In five words, describe your place in the sector.
Emerged, but still freshly hatched…
What first drew you to the sector i.e. Do you have a particular memory of a moment that got you hooked?
I’ve always had a passion for history, and as a baby arts-graduate with archaeology experience, I stumbled my way into a museum job. I loved almost everything about it – I even fell in love with Vernon!
What challenges have you faced in your career so far?
Being confrontational is very hard for me – I’m a bit of an introverted head-in-the-sand-ostrich, and I will actively go out of my way to avoid an argument. But I’ve worked in museums where I’ve had to explain to volunteers why replacing original parts on an object with replicas (and not documenting it!) was something they shouldn’t do. I’ve also had to have conversations with film crews about why eating sweet, juicy pineapples next to collection objects was not allowed. So I’ve had to learn to stand up for myself, for museum ethics, and most importantly for the collection objects in my care.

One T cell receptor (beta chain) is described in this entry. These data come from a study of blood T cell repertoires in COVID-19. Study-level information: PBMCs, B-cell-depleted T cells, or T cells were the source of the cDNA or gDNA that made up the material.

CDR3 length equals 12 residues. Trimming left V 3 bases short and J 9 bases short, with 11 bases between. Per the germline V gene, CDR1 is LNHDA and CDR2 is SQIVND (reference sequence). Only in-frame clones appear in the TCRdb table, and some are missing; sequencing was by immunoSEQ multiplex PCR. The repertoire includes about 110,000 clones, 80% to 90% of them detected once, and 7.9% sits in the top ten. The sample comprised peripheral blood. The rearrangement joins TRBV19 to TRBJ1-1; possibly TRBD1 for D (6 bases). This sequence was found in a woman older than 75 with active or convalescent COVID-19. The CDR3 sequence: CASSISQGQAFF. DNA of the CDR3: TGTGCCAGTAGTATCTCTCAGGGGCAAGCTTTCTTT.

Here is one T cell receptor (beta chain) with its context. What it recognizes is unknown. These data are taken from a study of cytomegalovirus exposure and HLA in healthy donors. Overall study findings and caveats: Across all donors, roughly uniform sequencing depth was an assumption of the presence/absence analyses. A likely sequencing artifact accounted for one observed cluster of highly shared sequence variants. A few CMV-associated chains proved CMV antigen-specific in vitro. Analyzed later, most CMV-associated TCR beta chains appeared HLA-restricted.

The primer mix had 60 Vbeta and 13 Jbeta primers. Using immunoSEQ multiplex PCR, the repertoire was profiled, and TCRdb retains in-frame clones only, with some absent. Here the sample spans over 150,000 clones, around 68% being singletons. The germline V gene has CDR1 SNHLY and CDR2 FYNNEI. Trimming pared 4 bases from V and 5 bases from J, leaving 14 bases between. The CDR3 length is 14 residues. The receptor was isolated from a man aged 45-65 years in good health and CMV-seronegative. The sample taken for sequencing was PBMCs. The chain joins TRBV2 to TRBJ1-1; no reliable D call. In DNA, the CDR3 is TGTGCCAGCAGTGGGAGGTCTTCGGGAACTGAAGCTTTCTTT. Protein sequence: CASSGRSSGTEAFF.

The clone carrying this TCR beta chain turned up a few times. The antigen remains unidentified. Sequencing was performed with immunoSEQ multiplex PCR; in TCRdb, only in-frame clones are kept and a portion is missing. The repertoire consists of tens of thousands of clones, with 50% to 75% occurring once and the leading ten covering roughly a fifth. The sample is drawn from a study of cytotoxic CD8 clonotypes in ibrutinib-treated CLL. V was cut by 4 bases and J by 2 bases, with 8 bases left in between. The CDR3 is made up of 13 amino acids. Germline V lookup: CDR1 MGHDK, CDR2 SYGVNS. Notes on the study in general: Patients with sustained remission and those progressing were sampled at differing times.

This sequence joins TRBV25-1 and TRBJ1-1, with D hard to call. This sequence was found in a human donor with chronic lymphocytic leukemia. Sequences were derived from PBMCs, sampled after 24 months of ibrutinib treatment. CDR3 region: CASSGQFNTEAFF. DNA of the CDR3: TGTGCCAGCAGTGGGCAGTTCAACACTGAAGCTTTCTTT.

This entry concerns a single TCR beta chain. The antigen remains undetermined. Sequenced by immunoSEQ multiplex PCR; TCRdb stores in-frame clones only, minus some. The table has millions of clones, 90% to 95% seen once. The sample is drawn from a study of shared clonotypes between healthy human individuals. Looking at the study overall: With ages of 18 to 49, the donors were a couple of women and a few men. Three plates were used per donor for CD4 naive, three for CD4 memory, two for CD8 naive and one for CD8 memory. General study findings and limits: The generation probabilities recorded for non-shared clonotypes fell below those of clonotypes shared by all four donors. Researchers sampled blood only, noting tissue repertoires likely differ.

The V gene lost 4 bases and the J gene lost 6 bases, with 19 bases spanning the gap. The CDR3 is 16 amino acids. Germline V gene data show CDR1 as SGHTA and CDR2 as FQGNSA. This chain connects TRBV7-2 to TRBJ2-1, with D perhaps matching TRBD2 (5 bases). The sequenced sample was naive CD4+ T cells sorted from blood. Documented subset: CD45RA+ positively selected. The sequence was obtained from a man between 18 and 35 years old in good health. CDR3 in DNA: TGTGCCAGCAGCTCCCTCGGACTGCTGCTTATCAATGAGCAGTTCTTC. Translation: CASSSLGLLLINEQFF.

Has anything or anyone in particular provided you with support?
My first manager, Samantha Cortez, taught me pretty much all that I know about conflict resolution. She also showed me that museum work can sometimes be like the lyrics from ‘The Gambler’…
What do you think people at your own level (emerging etc.) bring to the sector?
Bravery. We’re willing to try new ideas, and I think that because we’ve got more to prove, we’re less afraid to fail.
What is a positive change you would like to see in the sector?
I want to see it easier for Pasifika and Maori students to make their way into the GLAM world. I am always so inspired after hanging out with the Urbanlife participants (an Auckland Museum summer youth program) , and I’d love to see what they could bring to the sector.
What is your karaoke song?
‘Tribute’ by Tenacious D, and yes - I do sing the guitar solo J